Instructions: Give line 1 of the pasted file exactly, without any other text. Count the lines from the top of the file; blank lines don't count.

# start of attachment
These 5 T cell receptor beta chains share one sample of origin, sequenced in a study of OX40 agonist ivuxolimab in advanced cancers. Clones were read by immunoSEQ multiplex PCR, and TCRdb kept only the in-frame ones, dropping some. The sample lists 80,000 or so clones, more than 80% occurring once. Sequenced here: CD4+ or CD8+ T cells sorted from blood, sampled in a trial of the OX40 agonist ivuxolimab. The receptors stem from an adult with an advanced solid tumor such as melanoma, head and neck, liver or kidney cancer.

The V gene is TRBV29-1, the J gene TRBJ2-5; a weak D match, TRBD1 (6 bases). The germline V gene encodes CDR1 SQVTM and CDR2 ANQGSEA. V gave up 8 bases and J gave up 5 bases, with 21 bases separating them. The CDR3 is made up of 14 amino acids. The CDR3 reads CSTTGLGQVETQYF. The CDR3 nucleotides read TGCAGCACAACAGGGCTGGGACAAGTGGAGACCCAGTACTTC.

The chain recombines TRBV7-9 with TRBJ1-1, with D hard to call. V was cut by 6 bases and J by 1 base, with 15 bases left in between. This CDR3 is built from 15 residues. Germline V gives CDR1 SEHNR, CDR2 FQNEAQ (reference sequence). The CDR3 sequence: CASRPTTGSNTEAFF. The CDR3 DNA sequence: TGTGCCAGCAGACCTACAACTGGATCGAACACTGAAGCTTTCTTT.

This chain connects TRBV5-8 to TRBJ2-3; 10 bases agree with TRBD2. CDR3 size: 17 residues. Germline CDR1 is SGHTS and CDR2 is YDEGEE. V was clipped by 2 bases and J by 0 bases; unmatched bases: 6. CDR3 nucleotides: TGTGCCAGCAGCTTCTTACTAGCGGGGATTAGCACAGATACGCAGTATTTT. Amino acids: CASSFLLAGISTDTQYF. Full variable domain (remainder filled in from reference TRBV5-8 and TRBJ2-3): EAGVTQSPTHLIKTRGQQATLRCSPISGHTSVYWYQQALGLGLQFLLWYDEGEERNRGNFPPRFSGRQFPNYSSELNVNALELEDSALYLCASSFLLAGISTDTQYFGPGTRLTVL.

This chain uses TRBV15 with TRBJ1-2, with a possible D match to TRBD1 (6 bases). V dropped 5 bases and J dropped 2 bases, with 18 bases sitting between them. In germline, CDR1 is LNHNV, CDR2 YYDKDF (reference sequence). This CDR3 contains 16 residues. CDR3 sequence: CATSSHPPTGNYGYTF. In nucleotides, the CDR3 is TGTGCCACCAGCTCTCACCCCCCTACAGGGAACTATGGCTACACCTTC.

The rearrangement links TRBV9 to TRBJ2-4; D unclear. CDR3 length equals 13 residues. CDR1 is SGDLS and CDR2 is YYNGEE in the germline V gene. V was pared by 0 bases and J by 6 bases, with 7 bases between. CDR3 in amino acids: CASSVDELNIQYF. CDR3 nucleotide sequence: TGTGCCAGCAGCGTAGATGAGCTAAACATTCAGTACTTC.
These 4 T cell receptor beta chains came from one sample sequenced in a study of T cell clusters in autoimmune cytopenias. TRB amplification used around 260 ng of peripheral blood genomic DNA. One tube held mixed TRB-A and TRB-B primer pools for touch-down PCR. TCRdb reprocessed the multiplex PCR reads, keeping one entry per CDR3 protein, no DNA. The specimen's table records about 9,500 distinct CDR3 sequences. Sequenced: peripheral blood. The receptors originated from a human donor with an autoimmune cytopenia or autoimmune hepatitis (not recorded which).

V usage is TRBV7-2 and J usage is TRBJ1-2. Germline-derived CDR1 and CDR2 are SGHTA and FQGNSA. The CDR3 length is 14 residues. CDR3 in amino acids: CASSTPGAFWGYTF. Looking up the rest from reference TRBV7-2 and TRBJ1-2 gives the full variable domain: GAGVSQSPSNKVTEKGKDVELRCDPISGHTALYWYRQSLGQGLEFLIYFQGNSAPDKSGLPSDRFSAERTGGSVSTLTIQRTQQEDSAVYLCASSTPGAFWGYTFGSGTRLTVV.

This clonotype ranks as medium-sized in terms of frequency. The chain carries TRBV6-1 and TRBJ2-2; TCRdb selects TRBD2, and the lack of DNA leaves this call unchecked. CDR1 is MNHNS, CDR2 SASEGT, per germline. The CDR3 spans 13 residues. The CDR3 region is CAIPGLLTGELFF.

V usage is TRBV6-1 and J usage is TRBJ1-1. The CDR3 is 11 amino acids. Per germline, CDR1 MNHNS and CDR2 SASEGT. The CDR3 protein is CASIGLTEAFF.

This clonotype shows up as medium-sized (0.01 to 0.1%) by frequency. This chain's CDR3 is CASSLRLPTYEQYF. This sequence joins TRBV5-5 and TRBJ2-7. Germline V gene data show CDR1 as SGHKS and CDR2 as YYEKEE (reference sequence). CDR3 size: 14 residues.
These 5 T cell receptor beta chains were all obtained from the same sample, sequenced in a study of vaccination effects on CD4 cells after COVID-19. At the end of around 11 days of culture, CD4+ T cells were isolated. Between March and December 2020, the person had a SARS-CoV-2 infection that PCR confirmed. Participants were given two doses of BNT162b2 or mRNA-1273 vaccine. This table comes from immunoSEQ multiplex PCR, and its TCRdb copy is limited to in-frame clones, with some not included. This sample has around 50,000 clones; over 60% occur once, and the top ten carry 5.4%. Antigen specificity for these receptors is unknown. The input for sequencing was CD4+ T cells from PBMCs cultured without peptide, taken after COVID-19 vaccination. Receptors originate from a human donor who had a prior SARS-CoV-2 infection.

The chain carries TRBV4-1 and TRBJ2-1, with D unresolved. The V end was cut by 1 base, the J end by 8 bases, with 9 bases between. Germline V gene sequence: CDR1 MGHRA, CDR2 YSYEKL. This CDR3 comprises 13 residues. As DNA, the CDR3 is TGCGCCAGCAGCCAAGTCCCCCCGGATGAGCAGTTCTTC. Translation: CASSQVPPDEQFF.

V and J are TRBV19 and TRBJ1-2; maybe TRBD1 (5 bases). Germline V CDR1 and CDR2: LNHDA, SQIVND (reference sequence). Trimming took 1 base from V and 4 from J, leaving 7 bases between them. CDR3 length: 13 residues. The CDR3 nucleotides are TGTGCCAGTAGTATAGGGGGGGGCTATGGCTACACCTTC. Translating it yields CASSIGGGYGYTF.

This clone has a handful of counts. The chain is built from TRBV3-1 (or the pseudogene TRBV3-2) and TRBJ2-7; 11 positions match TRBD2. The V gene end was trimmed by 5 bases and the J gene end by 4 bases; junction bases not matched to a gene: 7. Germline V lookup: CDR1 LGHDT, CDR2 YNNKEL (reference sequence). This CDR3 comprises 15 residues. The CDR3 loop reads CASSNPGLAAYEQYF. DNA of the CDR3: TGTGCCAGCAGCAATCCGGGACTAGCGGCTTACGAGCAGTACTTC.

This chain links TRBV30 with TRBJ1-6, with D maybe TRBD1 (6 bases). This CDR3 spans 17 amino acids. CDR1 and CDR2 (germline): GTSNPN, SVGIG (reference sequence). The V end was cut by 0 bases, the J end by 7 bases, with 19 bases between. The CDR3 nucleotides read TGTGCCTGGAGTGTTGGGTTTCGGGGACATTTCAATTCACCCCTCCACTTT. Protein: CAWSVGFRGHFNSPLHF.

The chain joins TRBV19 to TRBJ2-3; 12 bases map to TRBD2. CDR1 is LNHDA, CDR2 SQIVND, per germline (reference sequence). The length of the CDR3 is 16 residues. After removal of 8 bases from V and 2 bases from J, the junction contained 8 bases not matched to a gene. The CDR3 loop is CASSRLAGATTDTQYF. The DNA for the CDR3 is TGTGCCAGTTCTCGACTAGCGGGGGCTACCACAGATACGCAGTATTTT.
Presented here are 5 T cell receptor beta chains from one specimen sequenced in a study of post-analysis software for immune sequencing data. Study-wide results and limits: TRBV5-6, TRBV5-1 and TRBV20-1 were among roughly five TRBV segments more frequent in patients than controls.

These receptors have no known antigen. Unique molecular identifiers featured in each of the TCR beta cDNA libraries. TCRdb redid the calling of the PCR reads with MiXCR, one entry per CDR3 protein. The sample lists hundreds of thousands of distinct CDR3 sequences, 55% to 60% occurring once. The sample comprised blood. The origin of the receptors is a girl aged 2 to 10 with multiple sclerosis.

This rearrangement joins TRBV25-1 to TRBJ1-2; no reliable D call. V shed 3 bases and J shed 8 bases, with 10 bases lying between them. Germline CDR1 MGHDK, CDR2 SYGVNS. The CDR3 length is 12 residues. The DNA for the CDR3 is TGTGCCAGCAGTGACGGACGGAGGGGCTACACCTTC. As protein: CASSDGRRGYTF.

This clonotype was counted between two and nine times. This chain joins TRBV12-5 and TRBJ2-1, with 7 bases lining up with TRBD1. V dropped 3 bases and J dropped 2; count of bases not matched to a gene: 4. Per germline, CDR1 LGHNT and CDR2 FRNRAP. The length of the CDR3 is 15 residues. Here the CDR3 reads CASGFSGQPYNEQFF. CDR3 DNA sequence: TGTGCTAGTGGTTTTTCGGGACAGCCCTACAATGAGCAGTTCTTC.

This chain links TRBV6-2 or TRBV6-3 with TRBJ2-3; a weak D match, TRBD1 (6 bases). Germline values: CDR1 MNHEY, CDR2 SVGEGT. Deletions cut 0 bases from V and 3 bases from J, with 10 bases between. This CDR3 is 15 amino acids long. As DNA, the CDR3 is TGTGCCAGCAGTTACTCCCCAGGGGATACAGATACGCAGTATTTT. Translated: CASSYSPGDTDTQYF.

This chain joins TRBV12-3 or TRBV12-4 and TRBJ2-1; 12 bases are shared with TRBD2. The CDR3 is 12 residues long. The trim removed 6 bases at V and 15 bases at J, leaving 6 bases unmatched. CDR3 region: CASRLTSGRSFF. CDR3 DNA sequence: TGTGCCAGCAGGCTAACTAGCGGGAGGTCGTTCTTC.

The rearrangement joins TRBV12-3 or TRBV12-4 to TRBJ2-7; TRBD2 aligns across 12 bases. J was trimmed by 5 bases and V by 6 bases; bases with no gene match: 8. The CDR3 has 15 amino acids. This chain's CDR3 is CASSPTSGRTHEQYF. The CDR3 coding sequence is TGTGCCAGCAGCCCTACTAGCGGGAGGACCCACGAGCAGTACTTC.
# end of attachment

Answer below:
These 5 T cell receptor beta chains share one sample of origin, sequenced in a study of OX40 agonist ivuxolimab in advanced cancers. Clones were read by immunoSEQ multiplex PCR, and TCRdb kept only the in-frame ones, dropping some. The sample lists 80,000 or so clones, more than 80% occurring once. Sequenced here: CD4+ or CD8+ T cells sorted from blood, sampled in a trial of the OX40 agonist ivuxolimab. The receptors stem from an adult with an advanced solid tumor such as melanoma, head and neck, liver or kidney cancer.